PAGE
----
Along with my colleagues Denise Hawkes, Emma Abson and Paul Booth, we’ve recently had a new book chapter published which looks at the relationship between motivations to attend events and the spending that takes place at them.  This research was carried out over three months during a series of festivals held in an area of London, in the UK and it has been published in the book ‘Impact Assessment in Tourism Economics’

cover

The findings of this research indicated that there was a significant relationship between attendees’ motivation to attend the events in the festivals and the amount of money that they spent during the events.  We used Beard and Ragheb’s ‘Leisure Motivational Scale’ to categorise attendees by their motivation and we found that the highest spenders were people who had come to the event to meet new people and socialise.  The lowest spenders were those attending events to spend time with their families.  If you would like to read this research, but you can’t gain acess to it, please contact me.

The conclusion of this chapter suggests:

“The literature on event motivations focuses on the marketing of events and on attendee satisfaction with events. Such studies…have made recommendations for event development, market segmentation and promotional activities. Linking motivations to expenditure, as we have attempted in this paper, suggests a range of new approaches to these areas of successful event management.

For example at these events, segmentation by motivation has allowed for the identification of a high-value segment, those who are attending ‘to meet new people’. Meeting the needs of this segment could be suggested as an area of event development such as the creation of opportunities for social interaction and the provision of enhanced food and drink retail opportunities at the events. Attracting this lucrative segment would require the promotion of the social aspects of the events and a significant change in approach from the current marketing approach [of many public sector-supported events], which concentrate on local media and emphasises the inclusive, familyfriendly and low cost aspects of the programme.”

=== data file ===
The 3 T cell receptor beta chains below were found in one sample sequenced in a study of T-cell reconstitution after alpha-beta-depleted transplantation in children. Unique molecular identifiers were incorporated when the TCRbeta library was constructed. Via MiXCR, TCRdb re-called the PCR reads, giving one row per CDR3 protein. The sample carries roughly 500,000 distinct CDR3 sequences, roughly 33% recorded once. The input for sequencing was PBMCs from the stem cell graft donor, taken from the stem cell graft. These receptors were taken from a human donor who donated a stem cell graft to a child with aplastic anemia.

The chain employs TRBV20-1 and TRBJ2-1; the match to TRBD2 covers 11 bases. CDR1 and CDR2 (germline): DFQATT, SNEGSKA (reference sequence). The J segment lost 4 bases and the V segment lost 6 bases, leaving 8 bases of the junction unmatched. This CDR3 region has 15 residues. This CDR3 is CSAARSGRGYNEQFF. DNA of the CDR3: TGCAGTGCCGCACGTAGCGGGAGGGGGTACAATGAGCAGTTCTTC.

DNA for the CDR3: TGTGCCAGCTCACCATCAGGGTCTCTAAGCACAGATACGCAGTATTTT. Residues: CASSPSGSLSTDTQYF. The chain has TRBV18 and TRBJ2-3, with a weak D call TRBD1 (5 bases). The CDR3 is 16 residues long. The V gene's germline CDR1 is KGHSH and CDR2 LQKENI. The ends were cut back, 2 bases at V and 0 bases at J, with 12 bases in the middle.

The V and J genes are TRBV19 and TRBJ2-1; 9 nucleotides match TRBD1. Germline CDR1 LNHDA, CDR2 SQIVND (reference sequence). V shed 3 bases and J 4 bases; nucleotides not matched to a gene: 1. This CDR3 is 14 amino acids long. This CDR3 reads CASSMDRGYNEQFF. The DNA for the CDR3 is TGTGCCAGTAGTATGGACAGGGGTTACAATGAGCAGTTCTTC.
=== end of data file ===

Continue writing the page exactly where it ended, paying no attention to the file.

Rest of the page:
London Marathon 2013

I’m going to run the London marathon in April for the Family Holiday Association.  They are an amazing charity who support disadvantage families to take short breaks, usually to the British seaside.

family

I’ve been teaching and talking about social tourism a lot over the last five years, and the FHA are a great example of how tourism can be used to make a really positive contribution to peoples’ lives.  Holidays help families in all sorts of ways, giving benefits to health, education and stress-related problems.  The work of the FHA supports families in need to improve their quality of life.

It would be fantastic if some of the readers of my blog could sponsor me – I hope that if you are involved in tourism or in addressing social exclusion, that you’ll be happy to support such a fantastic charity.  If you’re a company who’d like me to promote your work through my blog and can offer some sponsorship in return, then just drop me a line!

You can get to my sponsorship page by clicking on any of the images in this post, or by clicking here.

justgiving page

London vs. New York: Who is winning?

These are the details of an event being run by the London branch of the Institute of Economic Development.  I became secretary of the branch a few months ago and I’m really looking forward to working with them, especially on events and where we can develop links into our work in EDReC at the University of Greenwich.

This free event is on Tuesday 4th December, at 5.45pm at the central London offices of Buro Happold. Speakers will make comparisons between the economic outlooks of New York and London and there will plenty of time for debate and networking.  Click on the image below to see the flyer for the event as a PDF and read more details.

The Sinha Games

Last night I was on BBC Radio 4‘s ‘The Sinha Games’, presented by comedian Paul Sinha.  This half hour show took an amusing, and broadly positive, look at the 2012 Olympic and Paralympic Games and you can listen to it via the BBC iPlayer by clicking the image below:

Click on the image to listen to the show on BBC iPlayer